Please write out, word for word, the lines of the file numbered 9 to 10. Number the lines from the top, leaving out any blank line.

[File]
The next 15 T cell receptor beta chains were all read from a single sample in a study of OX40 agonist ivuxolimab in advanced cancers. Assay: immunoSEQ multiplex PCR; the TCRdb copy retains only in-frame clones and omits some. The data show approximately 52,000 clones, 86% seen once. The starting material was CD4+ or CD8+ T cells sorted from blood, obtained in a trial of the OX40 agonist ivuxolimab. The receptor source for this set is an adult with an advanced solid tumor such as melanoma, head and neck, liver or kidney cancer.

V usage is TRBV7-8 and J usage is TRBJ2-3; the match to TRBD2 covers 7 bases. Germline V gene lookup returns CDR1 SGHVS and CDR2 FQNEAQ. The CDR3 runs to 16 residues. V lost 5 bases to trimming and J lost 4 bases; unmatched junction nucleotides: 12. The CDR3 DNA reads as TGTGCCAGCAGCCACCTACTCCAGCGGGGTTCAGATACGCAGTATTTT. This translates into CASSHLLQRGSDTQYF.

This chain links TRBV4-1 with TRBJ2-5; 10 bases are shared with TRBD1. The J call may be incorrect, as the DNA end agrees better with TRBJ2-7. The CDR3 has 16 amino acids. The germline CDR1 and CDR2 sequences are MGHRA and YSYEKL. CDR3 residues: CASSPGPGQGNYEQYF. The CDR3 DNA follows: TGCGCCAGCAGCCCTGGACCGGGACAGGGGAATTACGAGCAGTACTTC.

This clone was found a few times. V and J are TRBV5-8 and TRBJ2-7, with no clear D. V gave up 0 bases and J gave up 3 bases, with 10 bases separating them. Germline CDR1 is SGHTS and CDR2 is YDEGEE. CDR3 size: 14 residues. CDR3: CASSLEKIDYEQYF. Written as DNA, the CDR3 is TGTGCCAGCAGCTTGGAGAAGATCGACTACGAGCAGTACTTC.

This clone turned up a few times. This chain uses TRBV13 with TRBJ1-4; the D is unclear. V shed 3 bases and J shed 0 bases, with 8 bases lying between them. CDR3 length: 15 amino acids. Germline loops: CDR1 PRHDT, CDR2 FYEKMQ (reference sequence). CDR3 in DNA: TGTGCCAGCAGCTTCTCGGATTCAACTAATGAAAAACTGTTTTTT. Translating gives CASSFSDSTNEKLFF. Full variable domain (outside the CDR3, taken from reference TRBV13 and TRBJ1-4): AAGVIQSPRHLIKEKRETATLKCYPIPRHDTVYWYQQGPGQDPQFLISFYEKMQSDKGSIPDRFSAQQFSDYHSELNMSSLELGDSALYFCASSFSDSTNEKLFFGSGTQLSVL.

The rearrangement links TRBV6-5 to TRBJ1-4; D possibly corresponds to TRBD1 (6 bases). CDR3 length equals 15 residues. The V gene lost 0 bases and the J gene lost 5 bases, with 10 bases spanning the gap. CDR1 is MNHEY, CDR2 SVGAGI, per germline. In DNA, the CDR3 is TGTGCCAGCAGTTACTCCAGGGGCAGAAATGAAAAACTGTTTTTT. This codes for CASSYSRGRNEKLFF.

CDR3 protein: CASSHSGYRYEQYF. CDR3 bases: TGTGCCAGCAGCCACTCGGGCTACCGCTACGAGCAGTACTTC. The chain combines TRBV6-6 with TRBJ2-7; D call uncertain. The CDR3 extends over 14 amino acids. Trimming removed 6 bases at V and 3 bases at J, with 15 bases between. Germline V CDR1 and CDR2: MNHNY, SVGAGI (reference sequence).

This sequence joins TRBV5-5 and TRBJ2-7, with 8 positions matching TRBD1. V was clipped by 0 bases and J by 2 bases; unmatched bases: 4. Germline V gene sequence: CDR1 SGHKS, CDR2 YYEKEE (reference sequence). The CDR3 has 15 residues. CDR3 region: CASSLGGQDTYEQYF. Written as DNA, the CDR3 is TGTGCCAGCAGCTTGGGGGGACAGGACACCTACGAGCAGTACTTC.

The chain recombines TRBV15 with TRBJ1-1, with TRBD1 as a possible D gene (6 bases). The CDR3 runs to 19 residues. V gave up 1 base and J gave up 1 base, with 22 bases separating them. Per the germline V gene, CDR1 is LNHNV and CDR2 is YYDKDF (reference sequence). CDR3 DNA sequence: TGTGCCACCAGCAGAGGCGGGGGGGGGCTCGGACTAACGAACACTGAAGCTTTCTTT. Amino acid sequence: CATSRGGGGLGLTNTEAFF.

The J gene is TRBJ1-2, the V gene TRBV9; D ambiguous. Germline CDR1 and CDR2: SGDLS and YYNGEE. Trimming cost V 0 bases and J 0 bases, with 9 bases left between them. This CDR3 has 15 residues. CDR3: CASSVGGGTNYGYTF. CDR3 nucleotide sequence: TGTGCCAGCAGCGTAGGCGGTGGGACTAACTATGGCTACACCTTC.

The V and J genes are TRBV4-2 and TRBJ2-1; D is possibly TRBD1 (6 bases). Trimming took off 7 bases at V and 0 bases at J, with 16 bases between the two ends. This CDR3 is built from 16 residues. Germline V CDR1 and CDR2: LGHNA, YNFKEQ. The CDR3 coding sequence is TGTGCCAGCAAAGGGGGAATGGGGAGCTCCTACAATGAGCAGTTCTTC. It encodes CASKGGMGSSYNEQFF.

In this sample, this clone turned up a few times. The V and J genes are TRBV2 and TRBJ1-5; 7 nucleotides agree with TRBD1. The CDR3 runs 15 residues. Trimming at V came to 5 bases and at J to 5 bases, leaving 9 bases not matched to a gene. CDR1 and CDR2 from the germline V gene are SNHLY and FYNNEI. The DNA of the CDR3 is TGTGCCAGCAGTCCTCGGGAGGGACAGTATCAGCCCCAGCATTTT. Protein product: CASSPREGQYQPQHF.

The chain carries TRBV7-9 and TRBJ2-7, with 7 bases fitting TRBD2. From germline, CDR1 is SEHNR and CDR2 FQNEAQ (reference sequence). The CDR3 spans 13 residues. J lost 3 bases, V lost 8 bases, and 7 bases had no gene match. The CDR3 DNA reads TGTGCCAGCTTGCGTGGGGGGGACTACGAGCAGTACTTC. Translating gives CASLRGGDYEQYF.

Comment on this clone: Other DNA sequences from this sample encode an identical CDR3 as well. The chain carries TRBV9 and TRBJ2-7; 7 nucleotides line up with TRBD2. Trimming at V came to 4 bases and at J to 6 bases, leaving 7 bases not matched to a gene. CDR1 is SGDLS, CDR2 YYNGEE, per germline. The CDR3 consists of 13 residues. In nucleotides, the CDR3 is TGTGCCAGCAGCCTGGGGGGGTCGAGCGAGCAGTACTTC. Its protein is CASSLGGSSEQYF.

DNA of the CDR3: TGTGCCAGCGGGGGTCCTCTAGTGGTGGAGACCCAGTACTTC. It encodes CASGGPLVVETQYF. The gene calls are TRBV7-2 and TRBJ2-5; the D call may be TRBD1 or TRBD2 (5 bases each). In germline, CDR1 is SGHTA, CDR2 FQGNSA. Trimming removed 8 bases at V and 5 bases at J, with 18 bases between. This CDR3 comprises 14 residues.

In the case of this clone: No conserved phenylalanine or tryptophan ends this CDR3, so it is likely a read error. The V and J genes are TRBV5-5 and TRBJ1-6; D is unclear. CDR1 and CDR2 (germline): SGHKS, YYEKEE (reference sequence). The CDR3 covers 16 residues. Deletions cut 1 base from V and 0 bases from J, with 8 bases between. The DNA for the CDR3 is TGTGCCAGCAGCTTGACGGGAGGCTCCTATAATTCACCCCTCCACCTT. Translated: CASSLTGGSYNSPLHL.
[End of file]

The chain recombines TRBV15 with TRBJ1-1, with TRBD1 as a possible D gene (6 bases). The CDR3 runs to 19 residues. V gave up 1 base and J gave up 1 base, with 22 bases separating them. Per the germline V gene, CDR1 is LNHNV and CDR2 is YYDKDF (reference sequence). CDR3 DNA sequence: TGTGCCACCAGCAGAGGCGGGGGGGGGCTCGGACTAACGAACACTGAAGCTTTCTTT. Amino acid sequence: CATSRGGGGLGLTNTEAFF.

The J gene is TRBJ1-2, the V gene TRBV9; D ambiguous. Germline CDR1 and CDR2: SGDLS and YYNGEE. Trimming cost V 0 bases and J 0 bases, with 9 bases left between them. This CDR3 has 15 residues. CDR3: CASSVGGGTNYGYTF. CDR3 nucleotide sequence: TGTGCCAGCAGCGTAGGCGGTGGGACTAACTATGGCTACACCTTC.